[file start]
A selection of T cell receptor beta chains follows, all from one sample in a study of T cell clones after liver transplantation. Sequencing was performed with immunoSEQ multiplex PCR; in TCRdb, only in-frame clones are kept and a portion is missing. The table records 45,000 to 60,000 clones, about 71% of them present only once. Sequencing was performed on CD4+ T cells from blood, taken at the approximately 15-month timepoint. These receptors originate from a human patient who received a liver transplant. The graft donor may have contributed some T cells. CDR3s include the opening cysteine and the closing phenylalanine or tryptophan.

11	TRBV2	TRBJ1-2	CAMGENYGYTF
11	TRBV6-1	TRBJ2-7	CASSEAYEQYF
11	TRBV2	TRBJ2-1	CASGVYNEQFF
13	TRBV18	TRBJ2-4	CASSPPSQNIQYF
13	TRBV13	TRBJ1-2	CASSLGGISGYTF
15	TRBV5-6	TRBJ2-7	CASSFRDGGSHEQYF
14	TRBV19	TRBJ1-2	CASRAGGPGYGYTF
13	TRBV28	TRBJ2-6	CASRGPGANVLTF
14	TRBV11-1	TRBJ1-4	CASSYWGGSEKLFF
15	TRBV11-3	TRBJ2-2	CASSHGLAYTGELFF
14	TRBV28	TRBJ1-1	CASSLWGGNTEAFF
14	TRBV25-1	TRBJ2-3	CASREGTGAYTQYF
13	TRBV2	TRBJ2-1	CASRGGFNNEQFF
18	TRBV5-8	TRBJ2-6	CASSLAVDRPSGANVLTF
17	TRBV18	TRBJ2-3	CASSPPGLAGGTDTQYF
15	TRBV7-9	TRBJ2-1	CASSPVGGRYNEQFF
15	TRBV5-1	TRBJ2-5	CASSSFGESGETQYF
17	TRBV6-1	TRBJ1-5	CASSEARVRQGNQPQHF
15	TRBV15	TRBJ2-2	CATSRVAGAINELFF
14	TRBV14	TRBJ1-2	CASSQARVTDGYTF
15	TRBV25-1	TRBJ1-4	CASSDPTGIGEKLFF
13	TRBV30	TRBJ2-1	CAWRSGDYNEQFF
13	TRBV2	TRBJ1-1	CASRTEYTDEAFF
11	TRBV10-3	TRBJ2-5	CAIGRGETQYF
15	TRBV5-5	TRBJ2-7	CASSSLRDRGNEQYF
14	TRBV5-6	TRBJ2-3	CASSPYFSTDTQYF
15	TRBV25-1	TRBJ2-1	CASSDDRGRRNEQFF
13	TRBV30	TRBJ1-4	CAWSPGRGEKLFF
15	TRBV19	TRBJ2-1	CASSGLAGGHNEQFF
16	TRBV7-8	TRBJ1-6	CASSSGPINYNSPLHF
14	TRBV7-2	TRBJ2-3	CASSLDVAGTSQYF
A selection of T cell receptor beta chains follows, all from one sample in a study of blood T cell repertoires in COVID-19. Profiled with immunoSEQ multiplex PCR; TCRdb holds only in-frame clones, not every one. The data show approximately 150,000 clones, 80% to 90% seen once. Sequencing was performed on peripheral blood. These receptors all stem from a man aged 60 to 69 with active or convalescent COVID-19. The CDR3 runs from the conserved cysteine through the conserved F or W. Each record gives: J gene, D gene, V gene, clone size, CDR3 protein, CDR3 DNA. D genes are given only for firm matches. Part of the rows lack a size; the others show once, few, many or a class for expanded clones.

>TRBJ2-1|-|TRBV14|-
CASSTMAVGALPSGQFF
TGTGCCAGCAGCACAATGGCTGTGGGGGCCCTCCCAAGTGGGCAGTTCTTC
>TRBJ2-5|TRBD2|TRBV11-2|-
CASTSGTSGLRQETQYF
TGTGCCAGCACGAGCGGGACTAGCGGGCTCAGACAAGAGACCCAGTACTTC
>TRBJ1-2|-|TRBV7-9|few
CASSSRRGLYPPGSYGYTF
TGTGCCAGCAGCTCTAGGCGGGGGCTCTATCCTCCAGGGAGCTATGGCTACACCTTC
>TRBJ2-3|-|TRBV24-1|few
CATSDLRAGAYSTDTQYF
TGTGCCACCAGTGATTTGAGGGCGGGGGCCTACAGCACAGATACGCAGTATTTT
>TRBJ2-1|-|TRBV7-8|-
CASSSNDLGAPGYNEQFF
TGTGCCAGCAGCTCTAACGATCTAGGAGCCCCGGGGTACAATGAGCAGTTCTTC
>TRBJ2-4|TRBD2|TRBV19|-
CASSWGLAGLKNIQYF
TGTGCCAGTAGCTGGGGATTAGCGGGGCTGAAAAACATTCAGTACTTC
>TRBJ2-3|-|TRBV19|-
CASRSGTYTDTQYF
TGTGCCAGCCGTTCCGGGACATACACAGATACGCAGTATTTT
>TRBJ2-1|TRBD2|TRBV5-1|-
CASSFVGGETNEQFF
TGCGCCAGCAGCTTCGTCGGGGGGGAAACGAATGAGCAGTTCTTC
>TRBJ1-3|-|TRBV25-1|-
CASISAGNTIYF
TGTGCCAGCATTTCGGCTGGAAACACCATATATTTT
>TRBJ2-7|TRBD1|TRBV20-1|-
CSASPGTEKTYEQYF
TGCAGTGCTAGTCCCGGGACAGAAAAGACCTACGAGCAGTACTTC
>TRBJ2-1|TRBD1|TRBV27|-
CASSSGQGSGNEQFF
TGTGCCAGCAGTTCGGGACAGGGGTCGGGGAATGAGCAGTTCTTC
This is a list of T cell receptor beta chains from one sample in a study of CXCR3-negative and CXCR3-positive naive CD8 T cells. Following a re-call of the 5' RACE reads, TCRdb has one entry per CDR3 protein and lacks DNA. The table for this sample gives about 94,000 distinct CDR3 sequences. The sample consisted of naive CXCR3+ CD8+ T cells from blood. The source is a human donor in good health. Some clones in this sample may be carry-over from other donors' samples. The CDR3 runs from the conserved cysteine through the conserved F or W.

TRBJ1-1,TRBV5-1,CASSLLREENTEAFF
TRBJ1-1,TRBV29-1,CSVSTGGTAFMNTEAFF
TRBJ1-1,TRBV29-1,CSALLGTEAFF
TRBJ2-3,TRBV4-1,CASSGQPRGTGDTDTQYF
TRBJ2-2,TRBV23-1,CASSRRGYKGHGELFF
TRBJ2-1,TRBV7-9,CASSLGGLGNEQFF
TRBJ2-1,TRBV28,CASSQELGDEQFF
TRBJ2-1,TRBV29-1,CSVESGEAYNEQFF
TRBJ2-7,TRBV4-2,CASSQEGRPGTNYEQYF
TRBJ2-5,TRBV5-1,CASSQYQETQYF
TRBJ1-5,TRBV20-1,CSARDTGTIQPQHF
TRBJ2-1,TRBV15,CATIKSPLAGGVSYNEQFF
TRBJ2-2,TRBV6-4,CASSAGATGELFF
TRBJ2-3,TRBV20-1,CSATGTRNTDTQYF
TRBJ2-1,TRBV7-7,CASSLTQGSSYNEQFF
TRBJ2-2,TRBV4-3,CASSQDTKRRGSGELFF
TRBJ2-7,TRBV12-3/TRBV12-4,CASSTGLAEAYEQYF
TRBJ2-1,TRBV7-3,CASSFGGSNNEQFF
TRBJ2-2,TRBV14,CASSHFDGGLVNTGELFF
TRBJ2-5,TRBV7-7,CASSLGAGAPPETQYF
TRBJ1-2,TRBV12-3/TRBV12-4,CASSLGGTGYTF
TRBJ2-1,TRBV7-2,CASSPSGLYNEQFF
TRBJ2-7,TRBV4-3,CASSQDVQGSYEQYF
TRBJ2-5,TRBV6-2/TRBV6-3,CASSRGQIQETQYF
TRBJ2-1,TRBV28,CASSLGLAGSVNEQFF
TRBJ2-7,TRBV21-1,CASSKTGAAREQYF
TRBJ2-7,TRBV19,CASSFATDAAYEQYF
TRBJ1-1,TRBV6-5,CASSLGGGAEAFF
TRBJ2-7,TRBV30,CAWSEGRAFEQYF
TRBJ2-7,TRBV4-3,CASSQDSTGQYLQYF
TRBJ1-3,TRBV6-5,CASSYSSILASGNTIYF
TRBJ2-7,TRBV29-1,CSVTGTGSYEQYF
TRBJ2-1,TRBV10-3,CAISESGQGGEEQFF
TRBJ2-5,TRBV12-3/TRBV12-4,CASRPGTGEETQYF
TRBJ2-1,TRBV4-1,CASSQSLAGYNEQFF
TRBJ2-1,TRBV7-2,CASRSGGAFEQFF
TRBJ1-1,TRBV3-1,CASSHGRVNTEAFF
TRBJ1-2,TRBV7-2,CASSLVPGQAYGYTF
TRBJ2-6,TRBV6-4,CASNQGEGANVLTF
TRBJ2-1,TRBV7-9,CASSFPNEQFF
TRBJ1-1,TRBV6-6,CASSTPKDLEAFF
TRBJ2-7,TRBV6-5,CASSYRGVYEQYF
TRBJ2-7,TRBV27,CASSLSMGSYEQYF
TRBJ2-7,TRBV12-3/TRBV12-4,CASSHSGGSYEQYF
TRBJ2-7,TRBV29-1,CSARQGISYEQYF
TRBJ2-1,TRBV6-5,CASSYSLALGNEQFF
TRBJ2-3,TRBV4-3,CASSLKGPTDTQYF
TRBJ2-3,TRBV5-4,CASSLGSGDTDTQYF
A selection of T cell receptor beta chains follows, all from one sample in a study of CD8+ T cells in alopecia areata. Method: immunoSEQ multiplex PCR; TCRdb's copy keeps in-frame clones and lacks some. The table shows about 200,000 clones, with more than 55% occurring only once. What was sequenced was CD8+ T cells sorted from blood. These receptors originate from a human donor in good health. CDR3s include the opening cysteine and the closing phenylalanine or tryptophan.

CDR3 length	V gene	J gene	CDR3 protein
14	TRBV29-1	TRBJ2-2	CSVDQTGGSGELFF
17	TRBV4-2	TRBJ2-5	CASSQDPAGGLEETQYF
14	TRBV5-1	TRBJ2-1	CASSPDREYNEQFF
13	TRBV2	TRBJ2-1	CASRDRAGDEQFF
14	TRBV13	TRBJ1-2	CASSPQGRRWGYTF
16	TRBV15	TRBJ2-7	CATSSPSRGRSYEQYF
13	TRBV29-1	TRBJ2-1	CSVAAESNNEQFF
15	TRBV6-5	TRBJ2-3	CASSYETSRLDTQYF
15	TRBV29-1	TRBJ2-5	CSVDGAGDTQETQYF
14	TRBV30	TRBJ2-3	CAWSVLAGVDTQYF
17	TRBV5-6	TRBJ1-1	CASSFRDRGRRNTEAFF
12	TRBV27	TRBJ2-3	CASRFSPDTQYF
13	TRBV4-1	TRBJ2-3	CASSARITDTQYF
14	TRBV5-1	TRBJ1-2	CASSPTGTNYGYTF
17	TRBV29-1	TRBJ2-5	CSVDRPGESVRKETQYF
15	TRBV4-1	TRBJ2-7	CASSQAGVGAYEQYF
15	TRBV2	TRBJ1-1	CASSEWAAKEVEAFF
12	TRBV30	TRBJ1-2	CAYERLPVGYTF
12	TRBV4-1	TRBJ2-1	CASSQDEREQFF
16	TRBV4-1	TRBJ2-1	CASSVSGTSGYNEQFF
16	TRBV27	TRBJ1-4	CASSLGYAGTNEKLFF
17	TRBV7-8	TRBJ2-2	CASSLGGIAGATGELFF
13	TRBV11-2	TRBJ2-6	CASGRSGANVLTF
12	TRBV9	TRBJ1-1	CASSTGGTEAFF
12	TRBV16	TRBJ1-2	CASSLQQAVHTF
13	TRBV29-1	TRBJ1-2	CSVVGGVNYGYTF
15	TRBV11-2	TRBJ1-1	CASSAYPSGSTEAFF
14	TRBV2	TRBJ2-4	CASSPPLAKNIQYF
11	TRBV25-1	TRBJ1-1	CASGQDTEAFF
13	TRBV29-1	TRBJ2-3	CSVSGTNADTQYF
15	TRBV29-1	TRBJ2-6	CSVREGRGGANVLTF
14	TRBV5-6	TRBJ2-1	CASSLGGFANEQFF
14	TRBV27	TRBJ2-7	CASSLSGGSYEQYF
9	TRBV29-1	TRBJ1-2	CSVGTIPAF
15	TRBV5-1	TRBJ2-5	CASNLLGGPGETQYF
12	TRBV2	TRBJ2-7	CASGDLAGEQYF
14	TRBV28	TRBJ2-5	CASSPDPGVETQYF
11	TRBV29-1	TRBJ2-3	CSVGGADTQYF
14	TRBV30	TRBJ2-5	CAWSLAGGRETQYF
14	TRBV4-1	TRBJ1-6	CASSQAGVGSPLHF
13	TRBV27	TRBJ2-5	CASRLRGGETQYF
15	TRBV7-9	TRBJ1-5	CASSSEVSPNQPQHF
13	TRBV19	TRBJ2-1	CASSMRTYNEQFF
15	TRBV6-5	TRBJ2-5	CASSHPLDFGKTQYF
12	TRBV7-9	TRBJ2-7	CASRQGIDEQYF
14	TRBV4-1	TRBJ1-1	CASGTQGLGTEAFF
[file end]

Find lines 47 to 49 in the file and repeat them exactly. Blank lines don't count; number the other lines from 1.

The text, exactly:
CASSSNDLGAPGYNEQFF
TGTGCCAGCAGCTCTAACGATCTAGGAGCCCCGGGGTACAATGAGCAGTTCTTC
>TRBJ2-4|TRBD2|TRBV19|-